There are several invasive strategies for the management of high-grade vesicoureteral reﬂux (VUR, see Plate 2-21), and the cross-trigonal ureteral reimplantation is one of the most popular and effective techniques. In this procedure, the reﬂuxing ureter is dissected free of its attachments to the bladder wall, then advanced through a new submucosal tunnel that extends toward the opposite side of the trigone. The signiﬁcantly lengthened intramural segment prevents further reﬂux. The surgery begins with a transverse incision approximately one ﬁngerbreadth above the pubis to the lateral edges of both rectus muscles. The rectus fascia is incised transversely, and fascial ﬂaps are raised. The rectus muscle bellies are longitudinally divided in the midline until the pubis is reached, then a self-retaining ring retractor is inserted to expose the bladder.
The peritoneum is identiﬁed and avoided, and the bladder is opened from the dome to just above the bladder neck. Traction sutures can be used to secure the inferior aspects of the cystotomy to the rectus fascia. The self-retaining ring retractor is repositioned to achieve a clear view of the trigone and ureteric oriﬁces. Rolled moist gauzes are counted and placed into the dome of the bladder.
A 5-Fr feeding tube is placed into the oriﬁce of the reﬂuxing ureter and then secured using traction sutures at the 6- and 12-o’clock positions. The bladder mucosa is scored around the oriﬁce in an oval shape using needletip electrocautery with a low cutting current. The plane of dissection is then established by incising the bladder wall perpendicular to the ureter at the 6-o’clock position of the oriﬁce until the ureteral adventitia is reached. The intramural ureter is then circumferentially dissected free of its attachments using ﬁne tenotomy scissors and a ﬁne right angle clamp. In males, it is important to be cognizant of the nearby vas deferens.
The traction sutures and dissection sequentially release the intramural portion of the ureter until an adequate length for reimplantation is obtained, usually deﬁned as four times the ureteral diameter. The dissection process often leaves a gap in the detrusor ﬂoor, which should be reapproximated to prevent formation of a diverticulum.
A new submucosal tunnel is then established between the mucosa and detrusor. Tenotomy scissors are introduced into the original hiatus (i.e., the site where the ureter ﬁrst enters the bladder wall) and advanced under the mucosa toward the contralateral side of the trigone. Once a tunnel of adequate length has been created, a new ureteric oriﬁce is created by incising the mucosa. Using the traction sutures to ﬂatten the bladder ﬂoor facilitates this process.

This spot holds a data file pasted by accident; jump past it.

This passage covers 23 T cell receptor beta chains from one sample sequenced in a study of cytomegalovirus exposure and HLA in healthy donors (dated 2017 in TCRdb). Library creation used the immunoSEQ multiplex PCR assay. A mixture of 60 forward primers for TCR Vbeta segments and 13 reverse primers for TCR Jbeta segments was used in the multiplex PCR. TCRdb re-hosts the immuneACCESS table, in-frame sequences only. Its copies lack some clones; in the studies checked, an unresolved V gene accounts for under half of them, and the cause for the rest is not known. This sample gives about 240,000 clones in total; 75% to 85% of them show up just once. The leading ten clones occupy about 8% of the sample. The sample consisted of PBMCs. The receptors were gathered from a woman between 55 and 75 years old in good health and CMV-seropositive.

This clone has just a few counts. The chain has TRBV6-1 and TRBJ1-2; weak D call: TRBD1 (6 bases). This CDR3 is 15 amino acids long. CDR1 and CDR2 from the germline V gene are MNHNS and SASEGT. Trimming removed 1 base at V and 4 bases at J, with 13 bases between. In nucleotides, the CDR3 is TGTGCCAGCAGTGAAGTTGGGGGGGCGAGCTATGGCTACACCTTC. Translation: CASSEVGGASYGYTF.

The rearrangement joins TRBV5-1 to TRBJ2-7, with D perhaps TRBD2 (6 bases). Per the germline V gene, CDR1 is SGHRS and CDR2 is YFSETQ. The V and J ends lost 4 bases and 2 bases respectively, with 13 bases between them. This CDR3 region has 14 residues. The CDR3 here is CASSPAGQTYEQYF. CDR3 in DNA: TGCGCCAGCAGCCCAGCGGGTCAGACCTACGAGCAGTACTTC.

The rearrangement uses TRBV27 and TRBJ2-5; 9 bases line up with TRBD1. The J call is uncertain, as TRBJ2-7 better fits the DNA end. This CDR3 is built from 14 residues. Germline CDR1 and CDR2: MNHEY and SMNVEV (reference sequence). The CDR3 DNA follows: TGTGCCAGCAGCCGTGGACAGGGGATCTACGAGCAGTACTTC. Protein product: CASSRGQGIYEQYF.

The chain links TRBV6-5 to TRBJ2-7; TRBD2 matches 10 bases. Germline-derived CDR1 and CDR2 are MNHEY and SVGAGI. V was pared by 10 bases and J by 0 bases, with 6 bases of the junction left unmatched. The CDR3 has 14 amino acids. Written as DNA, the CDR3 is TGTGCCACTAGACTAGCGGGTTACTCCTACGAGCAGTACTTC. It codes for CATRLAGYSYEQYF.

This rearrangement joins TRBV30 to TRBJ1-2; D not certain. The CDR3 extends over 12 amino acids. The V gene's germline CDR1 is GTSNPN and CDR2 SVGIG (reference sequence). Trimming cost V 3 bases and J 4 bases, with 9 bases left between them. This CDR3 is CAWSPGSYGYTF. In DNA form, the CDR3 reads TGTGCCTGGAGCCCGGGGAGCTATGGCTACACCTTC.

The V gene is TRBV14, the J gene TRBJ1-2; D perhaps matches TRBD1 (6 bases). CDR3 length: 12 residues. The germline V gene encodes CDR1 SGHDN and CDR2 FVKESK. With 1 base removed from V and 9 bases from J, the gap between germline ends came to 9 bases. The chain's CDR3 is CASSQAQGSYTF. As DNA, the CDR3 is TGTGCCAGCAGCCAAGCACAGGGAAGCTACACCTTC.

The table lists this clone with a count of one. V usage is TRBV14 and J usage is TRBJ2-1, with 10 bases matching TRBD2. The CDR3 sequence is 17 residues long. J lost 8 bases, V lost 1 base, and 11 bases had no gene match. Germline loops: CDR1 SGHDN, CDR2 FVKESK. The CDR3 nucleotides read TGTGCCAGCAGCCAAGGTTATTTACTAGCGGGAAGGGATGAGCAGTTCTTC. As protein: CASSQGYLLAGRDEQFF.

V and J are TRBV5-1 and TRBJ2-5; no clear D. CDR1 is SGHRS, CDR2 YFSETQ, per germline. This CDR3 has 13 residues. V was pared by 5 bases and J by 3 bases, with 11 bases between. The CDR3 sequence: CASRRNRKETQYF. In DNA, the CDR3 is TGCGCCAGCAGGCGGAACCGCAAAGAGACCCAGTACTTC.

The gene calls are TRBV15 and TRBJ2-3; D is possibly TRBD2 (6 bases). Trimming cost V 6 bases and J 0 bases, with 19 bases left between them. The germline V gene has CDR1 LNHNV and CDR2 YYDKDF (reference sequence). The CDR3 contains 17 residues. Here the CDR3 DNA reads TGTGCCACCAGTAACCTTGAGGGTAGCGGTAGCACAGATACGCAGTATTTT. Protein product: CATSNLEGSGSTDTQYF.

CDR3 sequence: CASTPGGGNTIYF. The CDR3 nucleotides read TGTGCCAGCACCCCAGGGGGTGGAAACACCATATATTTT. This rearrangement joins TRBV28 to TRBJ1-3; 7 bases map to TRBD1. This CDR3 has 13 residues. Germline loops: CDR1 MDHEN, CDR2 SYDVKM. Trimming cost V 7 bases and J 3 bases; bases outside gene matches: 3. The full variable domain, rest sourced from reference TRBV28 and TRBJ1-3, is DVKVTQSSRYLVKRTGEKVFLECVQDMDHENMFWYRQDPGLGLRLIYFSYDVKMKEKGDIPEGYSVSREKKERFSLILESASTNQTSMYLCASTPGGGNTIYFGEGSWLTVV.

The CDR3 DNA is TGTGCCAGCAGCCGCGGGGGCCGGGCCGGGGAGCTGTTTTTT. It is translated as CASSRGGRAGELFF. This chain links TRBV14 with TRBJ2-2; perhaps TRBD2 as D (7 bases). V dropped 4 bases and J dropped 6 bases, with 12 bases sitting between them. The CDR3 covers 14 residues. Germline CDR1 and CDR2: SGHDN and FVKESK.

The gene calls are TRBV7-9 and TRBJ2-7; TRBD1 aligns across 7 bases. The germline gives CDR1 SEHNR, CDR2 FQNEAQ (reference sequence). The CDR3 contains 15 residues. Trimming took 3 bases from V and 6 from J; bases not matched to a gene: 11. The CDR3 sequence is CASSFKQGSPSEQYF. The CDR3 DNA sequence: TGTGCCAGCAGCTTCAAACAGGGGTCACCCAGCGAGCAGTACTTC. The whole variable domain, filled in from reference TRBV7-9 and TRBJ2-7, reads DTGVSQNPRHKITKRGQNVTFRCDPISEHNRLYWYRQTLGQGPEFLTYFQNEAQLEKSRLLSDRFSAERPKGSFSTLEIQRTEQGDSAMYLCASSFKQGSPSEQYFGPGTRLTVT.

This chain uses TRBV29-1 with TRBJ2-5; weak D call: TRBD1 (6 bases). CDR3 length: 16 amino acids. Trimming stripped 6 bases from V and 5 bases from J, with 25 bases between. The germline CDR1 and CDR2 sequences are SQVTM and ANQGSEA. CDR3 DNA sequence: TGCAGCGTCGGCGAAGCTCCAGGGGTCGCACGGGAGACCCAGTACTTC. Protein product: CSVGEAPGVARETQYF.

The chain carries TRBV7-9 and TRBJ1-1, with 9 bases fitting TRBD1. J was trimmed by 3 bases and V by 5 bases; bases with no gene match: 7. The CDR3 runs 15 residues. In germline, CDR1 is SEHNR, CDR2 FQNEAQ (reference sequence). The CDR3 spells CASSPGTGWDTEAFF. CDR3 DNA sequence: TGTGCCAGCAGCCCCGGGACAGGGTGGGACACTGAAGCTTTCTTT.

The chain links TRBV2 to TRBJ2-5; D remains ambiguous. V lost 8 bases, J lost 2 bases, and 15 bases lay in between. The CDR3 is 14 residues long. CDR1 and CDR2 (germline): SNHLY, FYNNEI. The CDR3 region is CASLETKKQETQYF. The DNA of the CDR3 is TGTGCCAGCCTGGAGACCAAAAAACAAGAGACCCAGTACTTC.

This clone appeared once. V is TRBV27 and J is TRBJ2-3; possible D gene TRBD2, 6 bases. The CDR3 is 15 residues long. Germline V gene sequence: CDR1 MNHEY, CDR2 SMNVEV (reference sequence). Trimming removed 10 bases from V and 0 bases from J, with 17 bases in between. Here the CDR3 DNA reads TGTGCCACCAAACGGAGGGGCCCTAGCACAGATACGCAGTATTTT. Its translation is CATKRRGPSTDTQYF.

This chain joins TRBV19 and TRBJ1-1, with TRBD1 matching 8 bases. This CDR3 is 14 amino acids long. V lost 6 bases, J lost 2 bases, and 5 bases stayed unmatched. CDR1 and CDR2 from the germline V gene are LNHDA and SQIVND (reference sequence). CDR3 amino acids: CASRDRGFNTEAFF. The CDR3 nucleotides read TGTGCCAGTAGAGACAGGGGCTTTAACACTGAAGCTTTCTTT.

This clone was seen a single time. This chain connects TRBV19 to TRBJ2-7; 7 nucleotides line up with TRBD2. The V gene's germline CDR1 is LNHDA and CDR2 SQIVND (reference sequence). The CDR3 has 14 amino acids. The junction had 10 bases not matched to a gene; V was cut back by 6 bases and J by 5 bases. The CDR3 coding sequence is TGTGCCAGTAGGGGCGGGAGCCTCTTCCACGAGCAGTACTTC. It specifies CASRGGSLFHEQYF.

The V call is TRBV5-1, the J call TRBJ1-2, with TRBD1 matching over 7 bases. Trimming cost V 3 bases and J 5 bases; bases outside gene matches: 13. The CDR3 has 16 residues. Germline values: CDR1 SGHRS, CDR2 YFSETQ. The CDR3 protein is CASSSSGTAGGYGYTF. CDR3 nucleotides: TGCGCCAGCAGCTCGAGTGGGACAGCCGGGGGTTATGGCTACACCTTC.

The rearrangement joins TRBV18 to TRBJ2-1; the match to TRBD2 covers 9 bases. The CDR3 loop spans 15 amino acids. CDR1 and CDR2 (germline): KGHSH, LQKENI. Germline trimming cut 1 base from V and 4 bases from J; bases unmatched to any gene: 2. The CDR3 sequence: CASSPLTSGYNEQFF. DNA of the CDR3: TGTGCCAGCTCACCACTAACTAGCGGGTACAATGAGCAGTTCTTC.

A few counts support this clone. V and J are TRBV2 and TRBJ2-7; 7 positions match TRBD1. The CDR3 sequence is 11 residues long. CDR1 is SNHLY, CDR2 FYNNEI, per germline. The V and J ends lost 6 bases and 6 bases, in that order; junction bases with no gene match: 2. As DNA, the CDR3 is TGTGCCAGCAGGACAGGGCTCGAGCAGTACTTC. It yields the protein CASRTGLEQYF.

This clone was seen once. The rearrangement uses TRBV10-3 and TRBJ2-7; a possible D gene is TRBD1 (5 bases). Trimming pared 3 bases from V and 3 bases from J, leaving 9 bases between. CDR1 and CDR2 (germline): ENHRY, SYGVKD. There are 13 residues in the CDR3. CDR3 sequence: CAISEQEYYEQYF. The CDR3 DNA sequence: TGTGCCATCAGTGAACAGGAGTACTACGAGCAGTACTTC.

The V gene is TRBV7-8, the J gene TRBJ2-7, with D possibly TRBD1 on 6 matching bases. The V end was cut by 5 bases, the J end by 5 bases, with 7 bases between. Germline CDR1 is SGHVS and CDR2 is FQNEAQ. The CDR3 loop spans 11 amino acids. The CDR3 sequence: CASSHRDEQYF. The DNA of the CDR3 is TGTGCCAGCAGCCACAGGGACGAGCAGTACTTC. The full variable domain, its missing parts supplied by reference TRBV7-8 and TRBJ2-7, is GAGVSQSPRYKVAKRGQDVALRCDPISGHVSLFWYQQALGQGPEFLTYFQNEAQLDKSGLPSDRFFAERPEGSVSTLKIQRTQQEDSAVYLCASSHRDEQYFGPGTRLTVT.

The ureter is passed through the new tunnel, with care taken to avoid twisting, and then secured to the new oriﬁce with a single stitch through the cuff of the distal end of the ureter, the bladder mucosa, and the detrusor muscle. A feeding tube is passed to conﬁrm no twisting has occurred. The remainder of the cuff is sutured to the bladder mucosa with interrupted absorbable sutures. The gap in the bladder mucosa from the prior dissection is now closed with a running absorbable suture. The feeding tube is passed a ﬁnal time to ensure patency. Stenting is not performed unless the ureter has been tapered (i.e., redundant ureteral wall has been removed because the ureter was severely dilated).
The gauzes are removed and counted, then the bladder is closed in two layers. The ﬁrst is an absorbable running suture of the bladder mucosa, followed by a running absorbable suture of the seromuscular layer. The bladder is distended with saline through a Foley catheter to conﬁrm a watertight closure. The rectus muscles are then reapproximated and the rectus fascia closed. The remaining fascial planes and skin are then closed.
Postoperatively, the patient should receive double the maintenance intravenous ﬂuid rate for the ﬁrst 12 to 24 hours, which will irrigate the bladder and ureteral anastomosis. The Foley catheter should remain in place for the ﬁrst several days to facilitate healing of the cystotomy. After the catheter is removed, the patient should void frequently to maintain low bladder pressure. The routine use of postoperative VCUG to check for resolution of reﬂux has been abandoned. An ultra-sound, however, should be obtained several weeks after the surgery to assess for possible hydronephrosis secondary to ongoing ureteral obstruction.